This article is the first to examine whether living in an area with a shortage of primary care physicians is associated with the prevalence, awareness, or control of cardiovascular risk factors.
Although people living in primary care shortage areas have a higher prevalence and lower awareness and control for many cardiovascular risk factors, these findings appear to be due to differences in race/ethnicity and socioeconomic status (SES), not the lack of primary care physicians.
Simply increasing the number of primary care physicians in these shortage areas will not improve cardiovascular risk factors. Instead, interventions must also take into account other barriers to cardiovascular health.
The Multi-Ethnic Study of Atherosclerosis (MESA) is a multicenter, prospective cohort study of individuals ages 45 to 84 years. Begun in 2000 to 2002, it was designed to investigate the prevalence, correlates, and progression of subclinical cardiovascular disease. Further details on the study design have been published previously.6 The study enrolled 6814 African American, Chinese, Hispanic, and non-Hispanic white men and women, recruited from 6 communities across the United States: Forsyth County, NC; northern Manhattan and the Bronx, NY; Baltimore City and Baltimore County, MD; St Paul, MN; Chicago, IL; and Los Angeles, CA. Individuals were excluded if they had known prior clinical cardiovascular disease, any prior cardiovascular procedure, weighed >300 pounds (135 kg), were pregnant, or had an impediment to long-term participation. The MESA protocol was approved by the institutional review boards of all collaborating institutions and the National Heart, Lung, and Blood Institute (Bethesda, MD).
The present study included all MESA participants who participated in the ancillary MESA Neighborhood Study and had geocoded information available at baseline. Individuals who did not consent to the ancillary MESA neighborhood study (n=623) or whose address could not be reliably linked to the census tract (n=167) were excluded from this study.
The outcome variables examined in this study include the baseline prevalence of diabetes, hypertension, hyperlipidemia, obesity and smoking, the awareness of having diabetes, hypertension, or hyperlipidemia, and control of hypertension and hyperlipidemia among people with these risk factors. Total, low-density lipoprotein (LDL), and high-density lipoprotein cholesterol and plasma glucose were measured from blood samples obtained after a 12-hour fast. Seated, resting blood pressure was measured 3 times; the mean of the last 2 blood pressure measurements was used.6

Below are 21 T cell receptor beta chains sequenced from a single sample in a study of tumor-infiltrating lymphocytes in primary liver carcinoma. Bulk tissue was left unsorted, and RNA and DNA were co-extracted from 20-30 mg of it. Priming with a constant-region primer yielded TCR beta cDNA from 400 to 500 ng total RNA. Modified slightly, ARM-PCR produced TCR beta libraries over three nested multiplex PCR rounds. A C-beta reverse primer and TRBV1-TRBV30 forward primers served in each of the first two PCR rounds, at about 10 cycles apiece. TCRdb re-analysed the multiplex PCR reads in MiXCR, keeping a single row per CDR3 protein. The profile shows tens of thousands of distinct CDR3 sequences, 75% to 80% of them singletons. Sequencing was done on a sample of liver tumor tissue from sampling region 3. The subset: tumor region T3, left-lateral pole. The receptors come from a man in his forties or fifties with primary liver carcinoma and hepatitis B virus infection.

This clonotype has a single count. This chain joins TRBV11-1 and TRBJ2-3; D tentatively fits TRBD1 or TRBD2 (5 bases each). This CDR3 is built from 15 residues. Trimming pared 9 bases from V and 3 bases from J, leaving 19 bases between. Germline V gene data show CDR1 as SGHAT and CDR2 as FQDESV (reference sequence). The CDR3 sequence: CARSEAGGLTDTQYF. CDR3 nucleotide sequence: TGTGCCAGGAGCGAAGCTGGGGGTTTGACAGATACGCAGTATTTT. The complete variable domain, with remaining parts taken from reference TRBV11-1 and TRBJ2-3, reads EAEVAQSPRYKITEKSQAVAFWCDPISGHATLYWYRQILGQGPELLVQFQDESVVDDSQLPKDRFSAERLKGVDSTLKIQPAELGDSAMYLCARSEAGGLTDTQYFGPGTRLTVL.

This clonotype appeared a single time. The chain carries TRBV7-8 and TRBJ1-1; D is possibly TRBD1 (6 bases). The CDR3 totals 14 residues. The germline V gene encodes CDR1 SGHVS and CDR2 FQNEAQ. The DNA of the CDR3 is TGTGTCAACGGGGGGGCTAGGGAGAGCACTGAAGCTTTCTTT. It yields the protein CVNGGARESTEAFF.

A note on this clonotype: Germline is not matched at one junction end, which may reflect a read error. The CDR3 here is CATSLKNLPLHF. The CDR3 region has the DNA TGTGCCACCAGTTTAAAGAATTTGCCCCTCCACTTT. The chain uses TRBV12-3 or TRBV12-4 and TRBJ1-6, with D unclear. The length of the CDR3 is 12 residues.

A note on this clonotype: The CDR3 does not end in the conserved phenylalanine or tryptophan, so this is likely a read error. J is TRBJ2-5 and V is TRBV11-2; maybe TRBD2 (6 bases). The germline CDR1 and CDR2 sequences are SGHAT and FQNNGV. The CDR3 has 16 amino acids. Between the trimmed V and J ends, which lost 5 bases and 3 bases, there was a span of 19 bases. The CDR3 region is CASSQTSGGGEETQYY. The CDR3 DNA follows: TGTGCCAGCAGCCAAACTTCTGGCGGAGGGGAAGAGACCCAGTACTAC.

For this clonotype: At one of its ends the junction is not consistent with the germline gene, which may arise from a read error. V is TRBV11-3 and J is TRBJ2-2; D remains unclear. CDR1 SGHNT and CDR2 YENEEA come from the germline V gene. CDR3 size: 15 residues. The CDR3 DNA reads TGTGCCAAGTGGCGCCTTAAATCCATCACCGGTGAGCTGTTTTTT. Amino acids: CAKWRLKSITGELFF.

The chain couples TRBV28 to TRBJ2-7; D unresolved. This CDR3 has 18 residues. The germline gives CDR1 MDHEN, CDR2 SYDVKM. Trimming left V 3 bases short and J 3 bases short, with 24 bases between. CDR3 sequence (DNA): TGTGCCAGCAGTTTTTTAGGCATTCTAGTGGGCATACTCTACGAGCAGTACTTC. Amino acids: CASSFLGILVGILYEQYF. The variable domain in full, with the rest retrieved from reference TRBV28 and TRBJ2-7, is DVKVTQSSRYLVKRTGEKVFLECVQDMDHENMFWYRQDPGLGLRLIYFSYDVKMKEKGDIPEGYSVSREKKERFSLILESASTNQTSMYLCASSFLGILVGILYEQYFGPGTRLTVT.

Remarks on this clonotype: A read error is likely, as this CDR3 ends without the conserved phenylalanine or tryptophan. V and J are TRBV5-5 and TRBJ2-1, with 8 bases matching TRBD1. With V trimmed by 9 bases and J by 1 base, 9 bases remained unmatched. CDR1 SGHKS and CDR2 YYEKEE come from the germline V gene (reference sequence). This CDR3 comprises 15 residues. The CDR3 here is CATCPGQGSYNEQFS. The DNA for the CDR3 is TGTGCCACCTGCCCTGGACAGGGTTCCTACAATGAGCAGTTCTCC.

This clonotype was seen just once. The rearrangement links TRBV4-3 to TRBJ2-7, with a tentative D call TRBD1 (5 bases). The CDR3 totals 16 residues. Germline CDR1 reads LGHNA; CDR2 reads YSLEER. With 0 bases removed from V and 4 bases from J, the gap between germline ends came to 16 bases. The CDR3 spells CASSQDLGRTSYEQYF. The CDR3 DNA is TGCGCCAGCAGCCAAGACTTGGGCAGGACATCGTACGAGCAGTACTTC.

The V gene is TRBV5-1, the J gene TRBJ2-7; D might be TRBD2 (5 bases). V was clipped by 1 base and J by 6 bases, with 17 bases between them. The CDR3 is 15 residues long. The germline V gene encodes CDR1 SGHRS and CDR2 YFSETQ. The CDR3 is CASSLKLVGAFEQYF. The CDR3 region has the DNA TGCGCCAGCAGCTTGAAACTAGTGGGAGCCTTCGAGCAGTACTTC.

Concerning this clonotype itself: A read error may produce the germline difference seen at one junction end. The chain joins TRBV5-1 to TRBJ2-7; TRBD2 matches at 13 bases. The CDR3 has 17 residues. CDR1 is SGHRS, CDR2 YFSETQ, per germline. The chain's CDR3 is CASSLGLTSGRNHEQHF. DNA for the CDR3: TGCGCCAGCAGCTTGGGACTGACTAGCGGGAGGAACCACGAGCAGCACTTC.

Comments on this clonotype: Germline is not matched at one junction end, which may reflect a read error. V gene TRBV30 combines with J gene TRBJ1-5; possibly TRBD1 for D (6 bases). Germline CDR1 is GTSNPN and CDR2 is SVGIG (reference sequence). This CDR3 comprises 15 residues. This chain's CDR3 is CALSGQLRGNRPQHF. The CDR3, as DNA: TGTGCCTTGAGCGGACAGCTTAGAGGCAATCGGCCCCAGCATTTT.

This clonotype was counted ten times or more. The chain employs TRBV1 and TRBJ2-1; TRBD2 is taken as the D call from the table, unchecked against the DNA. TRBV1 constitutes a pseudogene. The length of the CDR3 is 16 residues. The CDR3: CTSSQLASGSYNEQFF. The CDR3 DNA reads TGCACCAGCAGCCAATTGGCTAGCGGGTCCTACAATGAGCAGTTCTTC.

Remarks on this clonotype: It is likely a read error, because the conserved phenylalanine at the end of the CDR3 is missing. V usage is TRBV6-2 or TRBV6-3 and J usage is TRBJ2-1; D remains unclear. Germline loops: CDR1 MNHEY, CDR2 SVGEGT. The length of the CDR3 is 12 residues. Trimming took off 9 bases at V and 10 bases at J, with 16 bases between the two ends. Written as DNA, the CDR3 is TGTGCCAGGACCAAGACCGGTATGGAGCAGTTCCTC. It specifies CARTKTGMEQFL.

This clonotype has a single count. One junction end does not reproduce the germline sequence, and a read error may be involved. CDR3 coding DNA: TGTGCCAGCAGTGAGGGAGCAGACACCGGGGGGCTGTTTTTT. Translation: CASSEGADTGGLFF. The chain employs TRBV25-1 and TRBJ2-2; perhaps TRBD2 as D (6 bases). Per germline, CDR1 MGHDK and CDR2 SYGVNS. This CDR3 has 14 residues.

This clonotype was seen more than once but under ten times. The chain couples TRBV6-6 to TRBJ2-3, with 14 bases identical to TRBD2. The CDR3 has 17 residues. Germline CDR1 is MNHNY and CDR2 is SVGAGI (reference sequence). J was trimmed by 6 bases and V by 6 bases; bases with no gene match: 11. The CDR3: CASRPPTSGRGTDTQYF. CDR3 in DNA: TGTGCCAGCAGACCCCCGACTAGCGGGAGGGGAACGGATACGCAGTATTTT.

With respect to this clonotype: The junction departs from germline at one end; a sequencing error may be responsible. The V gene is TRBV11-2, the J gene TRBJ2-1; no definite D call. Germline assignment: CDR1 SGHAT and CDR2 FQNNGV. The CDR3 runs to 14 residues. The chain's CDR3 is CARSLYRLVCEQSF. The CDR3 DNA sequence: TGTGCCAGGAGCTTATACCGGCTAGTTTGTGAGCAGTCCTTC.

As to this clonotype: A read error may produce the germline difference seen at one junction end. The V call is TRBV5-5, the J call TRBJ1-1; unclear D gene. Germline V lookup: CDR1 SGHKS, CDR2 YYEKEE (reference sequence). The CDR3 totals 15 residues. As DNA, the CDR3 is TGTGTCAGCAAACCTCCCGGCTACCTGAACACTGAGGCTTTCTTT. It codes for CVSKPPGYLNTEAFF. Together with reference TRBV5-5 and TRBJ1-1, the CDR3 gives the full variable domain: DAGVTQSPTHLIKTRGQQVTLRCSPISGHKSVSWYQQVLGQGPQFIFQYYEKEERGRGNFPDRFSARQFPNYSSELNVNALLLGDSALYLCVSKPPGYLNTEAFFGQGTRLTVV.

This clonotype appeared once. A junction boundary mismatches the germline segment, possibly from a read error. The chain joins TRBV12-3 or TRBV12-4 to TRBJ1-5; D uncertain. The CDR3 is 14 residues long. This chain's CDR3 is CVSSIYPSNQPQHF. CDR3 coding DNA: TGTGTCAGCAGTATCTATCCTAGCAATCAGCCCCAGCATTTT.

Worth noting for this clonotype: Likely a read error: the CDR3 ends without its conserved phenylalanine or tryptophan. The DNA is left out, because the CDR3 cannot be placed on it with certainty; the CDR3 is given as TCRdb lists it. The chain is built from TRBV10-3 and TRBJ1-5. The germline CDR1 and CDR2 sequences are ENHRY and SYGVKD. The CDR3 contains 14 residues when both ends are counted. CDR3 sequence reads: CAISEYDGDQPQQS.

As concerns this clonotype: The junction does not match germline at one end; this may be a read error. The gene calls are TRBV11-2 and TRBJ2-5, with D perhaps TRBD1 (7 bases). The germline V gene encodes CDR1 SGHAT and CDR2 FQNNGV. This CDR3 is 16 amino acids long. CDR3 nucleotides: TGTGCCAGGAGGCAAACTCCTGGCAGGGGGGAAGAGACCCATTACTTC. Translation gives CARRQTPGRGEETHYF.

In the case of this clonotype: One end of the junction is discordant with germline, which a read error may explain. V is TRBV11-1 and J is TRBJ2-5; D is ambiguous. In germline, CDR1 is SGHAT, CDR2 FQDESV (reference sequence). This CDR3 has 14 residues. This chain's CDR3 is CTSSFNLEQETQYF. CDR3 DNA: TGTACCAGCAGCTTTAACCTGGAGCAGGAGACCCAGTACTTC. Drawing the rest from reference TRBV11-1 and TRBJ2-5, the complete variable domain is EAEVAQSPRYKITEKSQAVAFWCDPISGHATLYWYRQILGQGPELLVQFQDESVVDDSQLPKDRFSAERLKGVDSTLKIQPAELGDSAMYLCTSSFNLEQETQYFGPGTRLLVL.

Hypertension prevalence and control were defined according the JNC VII criteria.7 Prevalent hypertension was defined as systolic blood pressure (SBP) ≥140 mm Hg or diastolic blood pressure (DBP)≥90 mm Hg or self-reported use of any antihypertensive medication. Individuals were considered to be aware of their hypertension if they self-reported a diagnosis of hypertension or were being treated with antihypertensive medications. Among hypertensive individuals, hypertension was considered under control if their SBP was <140 mm Hg and DBP <90 mm Hg or SBP <130 mm Hg and DBP <80 for individuals with diabetes.
Hyperlipidemia was defined as LDL cholesterol concentration ≥160 mg/dL according to the ATP III guidelines or self-reported use of lipid-lowering medication.8 Individuals were considered to be aware of their hyperlipidemia if they self-reported a diagnosis of hypertension or were being treated with lipid-lowering medications. Among individuals with hyperlipidemia, controlled hyperlipidemia was defined as having an LDL cholesterol concentration less than ATP III goals, based on coronary heart disease (CHD) risk classification: 0 to 1 risk factor, <160 mg/dL; 2+ risk factors and 10-year CHD risk, ≤20% to <130 mg/dL; and CHD, CHD risk equivalent, or 10-year CHD risk, >20% to <100 mg/dL.